Serum autoantibodies were tested at 9, 15, and 24 months, and annually thereafter. The three autoantibodies of interest were glutamic acid decarboxylase 65 (GAD65), insulinoma associated antigen-2, and insulin autoantibody. GAD and insulinoma autoantibody were measured with a combined radiobinding assay; insulin autoantibody was measured using microinsulin autoantibody. These methods are described elsewhere (2, 6).

If a subject tests positive for an autoantibody, they were put on an accelerated testing schedule that varied from every 3 to 6 months. Type 1 diabetes mellitus, which is diagnosed by a physician, was defined as having a random blood glucose >200 mg/dL and/or a HbA1c (A1C) >6.2% with clinical symptoms of diabetes.

Measurement of membrane fatty acids

The protocol of collecting erythrocytes from blood samples collected at each DAISY visit began in 2000. Erythrocytes from the blood sample were separated within 30 min of blood draw, flash frozen in liquid nitrogen and stored at −70°C. Samples of erythrocytes were extracted for lipids following the method developed by Bligh and Dyer (7), and stored at −20°C in sealed cryotubes following flushing with nitrogen gas. The fatty acids present in the lipid isolates were subsequently methylated using the base-catalyzed procedures by Maxwell and Marmer (8) in preparation for analysis by gas chromatography (Hewlett-Packard 6890; Agilent, Santa Clara, CA, USA) with mass spectral detection (Hewlett-Packard 5973). The samples, separated across a CP-WAX column (25 m × 0.25 mm i.d., 0.2 µm film; Varian, Palo Alto, CA, USA), were identified by comparing the retention times and m/z of selected ions from analytes in the samples to those of authentic standards (NuCheckPrep; Elysian, MN, USA; Supelco; St. Louis, MO, USA). Quantitation was determined against five-point standard curves and fatty acid percentage is reported as a gram fatty acid/100 g red blood cell (RBC) lipid.

We measured the following fatty acids in the membranes: 18:2n-6 [linoleic acid (LA)], 20:4n-6 [arachidonic acid (ARA)], 18:3n-6 [gamma-linolenic acid (GLA)], 18:3n-3 [alpha-linolenic acid (ALA)], 20:5n-3 [eicosapentaenoic acid (EPA)], 22:6n-3 [docosahexaenoic acid (DHA)], and 22:5n-3 [docosapentaenoic acid (DPA)]. ALA, DHA, EPA, and DPA were combined to estimate total n-3 fatty acid intake; and LA, ARA, and GLA were combined to estimate total n-6 fatty acid intake. Measures of erythrocyte membrane fatty acids were expressed in percent of total lipids (gram of fatty acid/100 g RBC lipid).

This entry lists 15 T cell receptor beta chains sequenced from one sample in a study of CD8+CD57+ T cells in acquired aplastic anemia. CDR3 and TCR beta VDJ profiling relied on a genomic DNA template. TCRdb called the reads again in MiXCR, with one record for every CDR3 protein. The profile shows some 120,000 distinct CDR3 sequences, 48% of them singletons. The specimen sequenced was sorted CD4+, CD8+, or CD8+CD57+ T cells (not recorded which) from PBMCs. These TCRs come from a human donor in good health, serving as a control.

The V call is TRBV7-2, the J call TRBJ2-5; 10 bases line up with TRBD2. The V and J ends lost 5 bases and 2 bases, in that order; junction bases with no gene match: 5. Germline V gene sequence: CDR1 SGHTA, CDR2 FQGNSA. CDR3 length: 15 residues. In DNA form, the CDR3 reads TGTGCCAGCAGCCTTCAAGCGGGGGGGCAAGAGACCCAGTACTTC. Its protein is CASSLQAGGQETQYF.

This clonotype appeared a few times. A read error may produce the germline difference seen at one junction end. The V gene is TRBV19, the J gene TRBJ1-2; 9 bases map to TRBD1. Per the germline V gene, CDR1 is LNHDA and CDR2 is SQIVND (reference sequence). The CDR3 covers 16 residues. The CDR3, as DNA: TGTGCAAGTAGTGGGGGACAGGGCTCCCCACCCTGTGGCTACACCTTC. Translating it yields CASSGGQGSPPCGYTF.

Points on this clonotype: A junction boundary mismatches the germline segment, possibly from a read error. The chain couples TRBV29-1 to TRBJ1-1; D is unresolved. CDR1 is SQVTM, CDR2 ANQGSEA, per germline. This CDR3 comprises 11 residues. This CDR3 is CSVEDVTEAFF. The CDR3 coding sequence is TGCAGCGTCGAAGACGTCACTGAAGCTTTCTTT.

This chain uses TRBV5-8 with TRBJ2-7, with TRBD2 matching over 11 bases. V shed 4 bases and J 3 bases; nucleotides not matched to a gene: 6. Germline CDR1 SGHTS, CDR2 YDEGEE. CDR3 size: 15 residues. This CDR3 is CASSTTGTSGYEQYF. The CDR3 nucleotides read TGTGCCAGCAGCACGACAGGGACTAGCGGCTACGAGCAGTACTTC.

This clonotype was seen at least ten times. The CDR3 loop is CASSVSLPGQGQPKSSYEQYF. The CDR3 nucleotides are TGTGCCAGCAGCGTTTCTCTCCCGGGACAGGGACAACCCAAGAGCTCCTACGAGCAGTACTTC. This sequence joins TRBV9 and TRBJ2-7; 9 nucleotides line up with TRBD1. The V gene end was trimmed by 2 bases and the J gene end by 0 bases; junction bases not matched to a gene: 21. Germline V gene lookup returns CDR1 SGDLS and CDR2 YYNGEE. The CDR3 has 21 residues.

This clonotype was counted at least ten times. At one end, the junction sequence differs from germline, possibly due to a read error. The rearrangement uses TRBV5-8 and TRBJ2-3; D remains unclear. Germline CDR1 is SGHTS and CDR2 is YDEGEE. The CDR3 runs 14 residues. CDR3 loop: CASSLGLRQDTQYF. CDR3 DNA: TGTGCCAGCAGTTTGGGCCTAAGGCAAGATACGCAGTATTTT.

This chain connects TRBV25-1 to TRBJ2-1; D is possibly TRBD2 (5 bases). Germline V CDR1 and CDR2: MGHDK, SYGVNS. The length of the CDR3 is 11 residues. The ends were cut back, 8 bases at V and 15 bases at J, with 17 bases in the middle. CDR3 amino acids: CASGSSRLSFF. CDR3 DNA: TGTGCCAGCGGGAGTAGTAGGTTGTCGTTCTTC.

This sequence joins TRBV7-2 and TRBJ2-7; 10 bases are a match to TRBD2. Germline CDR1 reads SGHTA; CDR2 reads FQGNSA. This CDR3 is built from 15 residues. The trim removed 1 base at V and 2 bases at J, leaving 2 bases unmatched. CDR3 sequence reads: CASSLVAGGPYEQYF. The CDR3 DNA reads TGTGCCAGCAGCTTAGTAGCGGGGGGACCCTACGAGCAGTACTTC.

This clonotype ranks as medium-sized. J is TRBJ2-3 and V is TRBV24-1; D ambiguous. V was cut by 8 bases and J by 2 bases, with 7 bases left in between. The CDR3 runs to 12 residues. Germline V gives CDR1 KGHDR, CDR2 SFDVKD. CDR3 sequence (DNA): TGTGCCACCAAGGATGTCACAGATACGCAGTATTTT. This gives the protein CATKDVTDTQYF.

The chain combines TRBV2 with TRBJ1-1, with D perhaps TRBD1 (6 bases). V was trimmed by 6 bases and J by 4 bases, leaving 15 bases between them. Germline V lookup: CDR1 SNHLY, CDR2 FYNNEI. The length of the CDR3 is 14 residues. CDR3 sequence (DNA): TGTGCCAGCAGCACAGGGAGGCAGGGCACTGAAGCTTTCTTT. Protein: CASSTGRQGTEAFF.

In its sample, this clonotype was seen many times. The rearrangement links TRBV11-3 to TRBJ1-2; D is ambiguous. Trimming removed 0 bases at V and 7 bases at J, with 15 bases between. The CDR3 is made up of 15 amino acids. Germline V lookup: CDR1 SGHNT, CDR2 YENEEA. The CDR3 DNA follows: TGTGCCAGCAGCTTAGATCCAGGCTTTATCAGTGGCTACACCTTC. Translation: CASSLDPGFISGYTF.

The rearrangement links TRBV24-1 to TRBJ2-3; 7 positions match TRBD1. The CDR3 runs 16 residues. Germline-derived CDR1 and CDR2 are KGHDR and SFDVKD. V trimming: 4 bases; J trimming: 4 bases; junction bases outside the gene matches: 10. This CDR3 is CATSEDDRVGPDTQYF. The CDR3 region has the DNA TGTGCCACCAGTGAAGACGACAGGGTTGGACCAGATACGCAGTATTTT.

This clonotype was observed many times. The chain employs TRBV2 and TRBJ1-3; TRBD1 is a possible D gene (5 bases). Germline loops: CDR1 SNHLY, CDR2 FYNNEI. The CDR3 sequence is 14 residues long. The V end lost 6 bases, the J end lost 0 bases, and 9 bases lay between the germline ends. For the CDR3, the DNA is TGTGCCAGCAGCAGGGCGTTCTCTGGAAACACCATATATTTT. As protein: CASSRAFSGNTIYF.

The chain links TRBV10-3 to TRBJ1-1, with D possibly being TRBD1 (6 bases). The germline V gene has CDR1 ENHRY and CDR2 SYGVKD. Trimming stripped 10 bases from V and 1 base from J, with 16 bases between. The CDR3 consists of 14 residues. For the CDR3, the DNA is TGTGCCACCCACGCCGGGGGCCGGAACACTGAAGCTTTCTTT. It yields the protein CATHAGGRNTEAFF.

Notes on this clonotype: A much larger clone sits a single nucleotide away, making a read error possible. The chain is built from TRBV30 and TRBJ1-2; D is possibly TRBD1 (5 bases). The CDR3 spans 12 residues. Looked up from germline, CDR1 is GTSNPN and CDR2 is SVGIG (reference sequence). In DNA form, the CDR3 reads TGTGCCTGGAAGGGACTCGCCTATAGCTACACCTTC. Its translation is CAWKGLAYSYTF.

Collection and analysis of supplement and dietary intake

During annual interviews, parents are asked to report the dietary supplements, including those containing omega-3 fatty acids that their children have taken in the last year. In addition, we prospectively measured early childhood diet using a 111-item semi-quantitative food frequency questionnaire (FFQ) that has been altered and validated for use in preschool children (9). Starting at the age of 2 yr, or at enrollment if after the age of 2 yr, the FFQ was administered annually and asked the mothers to recall the diets of their children in the previous year. Starting between the ages of 10 and 12 yr, children were asked to recall their own diets and complete the youth/adolescent questionnaire (YAQ), an FFQ geared toward adolescents (10, 11) that is based on the FFQ that we ask the parents to complete for the younger children. We conducted an instrument-comparison study in our DAISY population, in which we determined that data from these two instruments may be combined when an instrument indicator variable [i.e., type of FFQ (FFQ vs. YAQ)], was included in the model (12). A quantitative dietary assessment of polyunsaturated fatty acid (PUFA) intake was not available for the first year of life in DAISY; therefore we do not have intake data during infancy. This was an observational study; no dietary advice was given to the families.

In both the FFQ and the YAQ, to calculate intakes of n-3 and n-6 fatty acids and other nutrients, a commonly used unit or portion size for each food (e.g., one egg or 3–4 oz of fish, etc.) was specified on the FFQ and the parents were asked how often on average during the previous year their child had consumed that amount. Nine responses were possible, ranging from ‘never’ to ‘≥6 times/d’. Specifically, the questionnaire asked about the frequency of intake of canned tuna, dark-meat fish (mackerel, salmon, sardines, bluefish, and swordfish), other fish (not specified), and shrimp, lobster, and scallops. The questionnaire also inquired about the kind of fat usually used for frying, sautéing, and baking (vegetable oil, solid vegetable oil shortening, butter, margarine, lard, or none). The intake of nutrients was computed for each child by multiplying the frequency of consumption of each unit of food by the nutrient content of the specified portions. Composition values for fatty acids and other nutrients were obtained from the Harvard University Food Composition Database, as derived from US Department of Agriculture sources (13) and supplemented by manufacturer information (14).